• Anti-Inflammatory Medications - Non-surgical treatment of IVDD in dogs will likely include steroid and anti-inflammatory medications to help reduce pain and swelling. These medications are used in conjunction with restricted activity and crate-rest.

Surgical Treatment of IVDD

In cases of severe IVDD in dogs, surgery is often considered the most effective and sometimes the only treatment option. The primary objective of IVDD surgery is to alleviate pressure on the spinal cord by removing the affected intervertebral disc material. This surgical intervention aims to restore normal blood flow and prevent future disc-related issues. The specific surgical approach or combination of procedures used will depend on the location of the diseased disc.

There are several different surgeries available for treating IVDD, including hemilaminectomy, laminectomy, fenestration, and ventral slot procedures. In certain instances, a vertebral stabilization or fusion procedure may be recommended, particularly for large breed dogs. The selection of the appropriate surgical technique will be determined by the specific circumstances of your dog's condition.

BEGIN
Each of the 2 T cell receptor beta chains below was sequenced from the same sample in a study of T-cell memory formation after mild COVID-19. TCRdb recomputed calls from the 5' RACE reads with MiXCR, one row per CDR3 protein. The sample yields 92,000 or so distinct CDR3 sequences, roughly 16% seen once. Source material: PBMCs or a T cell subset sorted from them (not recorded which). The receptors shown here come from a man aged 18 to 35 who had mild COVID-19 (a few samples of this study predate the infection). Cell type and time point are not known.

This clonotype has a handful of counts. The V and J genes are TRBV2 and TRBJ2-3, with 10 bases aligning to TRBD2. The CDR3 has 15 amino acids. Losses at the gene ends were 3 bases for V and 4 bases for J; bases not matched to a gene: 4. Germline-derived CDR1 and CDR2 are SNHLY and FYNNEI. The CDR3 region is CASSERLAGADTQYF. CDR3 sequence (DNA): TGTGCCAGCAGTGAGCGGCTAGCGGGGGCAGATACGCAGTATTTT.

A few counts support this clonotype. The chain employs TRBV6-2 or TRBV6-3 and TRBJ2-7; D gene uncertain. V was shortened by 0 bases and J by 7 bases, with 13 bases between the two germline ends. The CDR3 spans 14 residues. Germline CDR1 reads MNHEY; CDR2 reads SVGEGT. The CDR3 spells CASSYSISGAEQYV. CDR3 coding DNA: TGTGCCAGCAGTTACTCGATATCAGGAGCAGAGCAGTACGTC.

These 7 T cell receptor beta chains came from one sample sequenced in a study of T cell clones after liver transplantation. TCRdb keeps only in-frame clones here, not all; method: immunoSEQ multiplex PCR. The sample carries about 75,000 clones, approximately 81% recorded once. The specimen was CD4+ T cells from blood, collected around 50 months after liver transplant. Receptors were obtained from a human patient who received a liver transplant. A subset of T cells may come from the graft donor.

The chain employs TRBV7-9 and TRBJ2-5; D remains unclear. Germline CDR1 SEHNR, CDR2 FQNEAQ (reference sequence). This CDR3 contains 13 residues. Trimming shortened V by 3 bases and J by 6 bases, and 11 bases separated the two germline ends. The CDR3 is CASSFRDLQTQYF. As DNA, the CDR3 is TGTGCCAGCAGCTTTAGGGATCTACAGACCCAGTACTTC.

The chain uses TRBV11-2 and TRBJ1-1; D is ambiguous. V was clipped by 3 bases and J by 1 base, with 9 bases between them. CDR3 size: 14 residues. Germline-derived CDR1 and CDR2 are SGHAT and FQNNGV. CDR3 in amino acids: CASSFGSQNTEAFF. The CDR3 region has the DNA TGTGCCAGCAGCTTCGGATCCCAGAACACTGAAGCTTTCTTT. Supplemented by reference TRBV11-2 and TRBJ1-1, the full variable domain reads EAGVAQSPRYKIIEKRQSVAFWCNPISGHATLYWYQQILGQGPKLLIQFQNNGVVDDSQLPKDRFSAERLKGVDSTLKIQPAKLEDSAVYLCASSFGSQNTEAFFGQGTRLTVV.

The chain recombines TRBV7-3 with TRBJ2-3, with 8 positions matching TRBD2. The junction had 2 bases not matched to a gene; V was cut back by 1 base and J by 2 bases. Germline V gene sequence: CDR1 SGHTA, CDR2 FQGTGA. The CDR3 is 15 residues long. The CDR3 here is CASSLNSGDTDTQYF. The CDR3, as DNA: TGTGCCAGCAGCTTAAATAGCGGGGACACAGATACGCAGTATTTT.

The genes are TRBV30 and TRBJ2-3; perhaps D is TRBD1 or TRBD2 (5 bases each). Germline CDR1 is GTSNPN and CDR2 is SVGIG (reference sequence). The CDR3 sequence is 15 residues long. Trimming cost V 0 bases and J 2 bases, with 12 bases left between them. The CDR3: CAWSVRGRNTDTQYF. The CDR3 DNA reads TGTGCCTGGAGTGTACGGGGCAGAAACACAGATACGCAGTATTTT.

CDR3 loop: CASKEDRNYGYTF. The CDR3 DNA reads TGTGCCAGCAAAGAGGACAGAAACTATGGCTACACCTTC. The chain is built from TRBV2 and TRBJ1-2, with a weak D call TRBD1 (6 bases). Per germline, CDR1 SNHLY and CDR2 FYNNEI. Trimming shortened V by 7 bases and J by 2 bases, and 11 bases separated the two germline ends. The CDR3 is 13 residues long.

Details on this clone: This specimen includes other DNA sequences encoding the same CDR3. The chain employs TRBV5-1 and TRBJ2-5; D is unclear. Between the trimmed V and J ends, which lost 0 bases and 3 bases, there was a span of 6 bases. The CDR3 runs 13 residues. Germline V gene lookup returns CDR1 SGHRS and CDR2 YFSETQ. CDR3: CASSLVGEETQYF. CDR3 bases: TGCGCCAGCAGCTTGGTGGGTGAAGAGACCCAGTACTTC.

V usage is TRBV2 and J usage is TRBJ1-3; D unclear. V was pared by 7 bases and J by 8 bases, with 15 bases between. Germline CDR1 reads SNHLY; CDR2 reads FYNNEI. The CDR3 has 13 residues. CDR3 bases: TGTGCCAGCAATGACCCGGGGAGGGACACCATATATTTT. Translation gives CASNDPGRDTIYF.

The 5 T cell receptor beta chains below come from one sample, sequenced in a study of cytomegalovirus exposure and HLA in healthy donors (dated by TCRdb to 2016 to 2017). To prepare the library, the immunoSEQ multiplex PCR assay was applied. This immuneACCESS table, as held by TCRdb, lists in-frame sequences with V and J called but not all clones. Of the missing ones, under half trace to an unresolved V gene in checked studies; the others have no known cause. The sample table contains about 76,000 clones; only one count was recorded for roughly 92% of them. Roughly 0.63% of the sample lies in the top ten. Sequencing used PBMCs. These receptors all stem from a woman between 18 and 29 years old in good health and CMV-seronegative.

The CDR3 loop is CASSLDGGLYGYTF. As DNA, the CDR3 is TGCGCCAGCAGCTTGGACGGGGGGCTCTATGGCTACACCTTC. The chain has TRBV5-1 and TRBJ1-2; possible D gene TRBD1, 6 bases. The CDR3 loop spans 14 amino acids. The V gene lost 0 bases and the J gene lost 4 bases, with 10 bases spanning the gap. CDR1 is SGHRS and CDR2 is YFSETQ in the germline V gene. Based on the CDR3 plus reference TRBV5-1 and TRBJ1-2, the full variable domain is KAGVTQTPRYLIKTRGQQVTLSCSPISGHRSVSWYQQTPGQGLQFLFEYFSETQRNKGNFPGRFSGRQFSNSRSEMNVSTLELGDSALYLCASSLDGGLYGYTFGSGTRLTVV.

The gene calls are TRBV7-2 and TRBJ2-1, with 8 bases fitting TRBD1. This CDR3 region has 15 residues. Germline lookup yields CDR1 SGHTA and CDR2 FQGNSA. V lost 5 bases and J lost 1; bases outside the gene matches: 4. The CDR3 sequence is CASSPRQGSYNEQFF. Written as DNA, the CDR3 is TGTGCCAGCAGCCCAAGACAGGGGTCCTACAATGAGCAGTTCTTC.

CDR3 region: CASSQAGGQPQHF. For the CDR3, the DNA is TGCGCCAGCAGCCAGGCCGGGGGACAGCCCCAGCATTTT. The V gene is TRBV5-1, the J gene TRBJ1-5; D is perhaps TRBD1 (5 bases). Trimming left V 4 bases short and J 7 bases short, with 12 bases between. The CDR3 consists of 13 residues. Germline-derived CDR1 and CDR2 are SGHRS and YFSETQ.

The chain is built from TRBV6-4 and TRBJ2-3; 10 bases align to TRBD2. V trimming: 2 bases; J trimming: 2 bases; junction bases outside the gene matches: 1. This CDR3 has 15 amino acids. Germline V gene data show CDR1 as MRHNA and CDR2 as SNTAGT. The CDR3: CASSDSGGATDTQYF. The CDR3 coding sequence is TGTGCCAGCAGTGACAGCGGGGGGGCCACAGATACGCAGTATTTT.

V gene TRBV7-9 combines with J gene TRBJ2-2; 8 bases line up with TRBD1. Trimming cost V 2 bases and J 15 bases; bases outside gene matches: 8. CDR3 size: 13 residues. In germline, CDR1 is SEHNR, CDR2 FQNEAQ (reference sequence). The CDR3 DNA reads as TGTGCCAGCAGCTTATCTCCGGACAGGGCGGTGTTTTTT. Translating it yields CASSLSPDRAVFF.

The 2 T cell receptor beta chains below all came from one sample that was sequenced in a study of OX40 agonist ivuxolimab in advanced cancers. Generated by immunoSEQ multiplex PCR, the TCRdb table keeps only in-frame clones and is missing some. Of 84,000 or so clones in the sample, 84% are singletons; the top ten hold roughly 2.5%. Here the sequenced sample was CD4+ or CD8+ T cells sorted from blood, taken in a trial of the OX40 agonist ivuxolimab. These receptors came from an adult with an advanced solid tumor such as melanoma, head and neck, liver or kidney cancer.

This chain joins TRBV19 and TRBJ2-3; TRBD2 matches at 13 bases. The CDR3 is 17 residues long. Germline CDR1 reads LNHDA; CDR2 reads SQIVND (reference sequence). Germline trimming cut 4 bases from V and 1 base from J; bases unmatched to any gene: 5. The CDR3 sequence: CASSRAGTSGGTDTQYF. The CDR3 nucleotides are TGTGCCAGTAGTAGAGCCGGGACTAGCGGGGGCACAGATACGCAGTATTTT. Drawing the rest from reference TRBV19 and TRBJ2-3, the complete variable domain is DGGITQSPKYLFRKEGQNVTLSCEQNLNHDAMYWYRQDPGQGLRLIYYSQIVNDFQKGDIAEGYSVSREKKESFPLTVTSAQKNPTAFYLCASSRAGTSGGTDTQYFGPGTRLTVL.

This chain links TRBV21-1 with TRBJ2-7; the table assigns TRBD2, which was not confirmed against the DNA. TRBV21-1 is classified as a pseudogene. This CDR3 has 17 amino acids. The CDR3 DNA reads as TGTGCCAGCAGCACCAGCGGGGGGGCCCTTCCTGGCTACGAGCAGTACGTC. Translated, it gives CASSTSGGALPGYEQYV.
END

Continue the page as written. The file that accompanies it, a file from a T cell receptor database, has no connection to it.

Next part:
IVDD Surgery Success Rates

In the majority of cases, surgery is a highly successful treatment option for IVDD. The best outcomes are typically observed in dogs who have not lost their ability to walk. However, in cases where dogs have experienced ongoing IVDD symptoms, there is a risk of spinal cord atrophy, which can result in less favorable outcomes.

If IVDD surgery does not achieve the desired level of mobility restoration, a dog wheelchair can provide assistance, enabling your dog to lead a happy and active life despite living with Intervertebral Disc Disease. Recovery from IVDD surgery typically involves a period of 6 to 8 weeks with restricted activity, combined with appropriate medications for pain management and reducing swelling. Your veterinarian may also suggest physical rehabilitation during a pet health exam, to aid in your pet's recovery process.

Should I consider euthanasia for my dog with severe IVDD?

As the caregiver of a dog diagnosed with severe IVDD, you are undoubtedly faced with challenging decisions regarding your beloved pet's treatment. Your veterinarian will provide a thorough explanation of the available treatment options and the expected outcomes for each. Whether you choose surgical or non-surgical treatment, caring for a dog in recovery from IVDD requires a significant investment of time and effort.

Each pet's situation is unique, and your dog's prognosis will depend on various factors, including age, the severity and location of the spinal injury, and the timing between symptom onset and treatment. Your veterinarian will compassionately discuss your dog's chances of recovery, enabling you to make an informed decision about the most suitable treatment. If you are contemplating euthanasia for your dog after an IVDD diagnosis, it is essential to have an open and honest conversation with your vet. They are trained to support you in making the best decision for both you and your pet.

If your dog needs surgery, contact our Novato vets. Our team can offer the surgery and post treatment your pet needs to recover.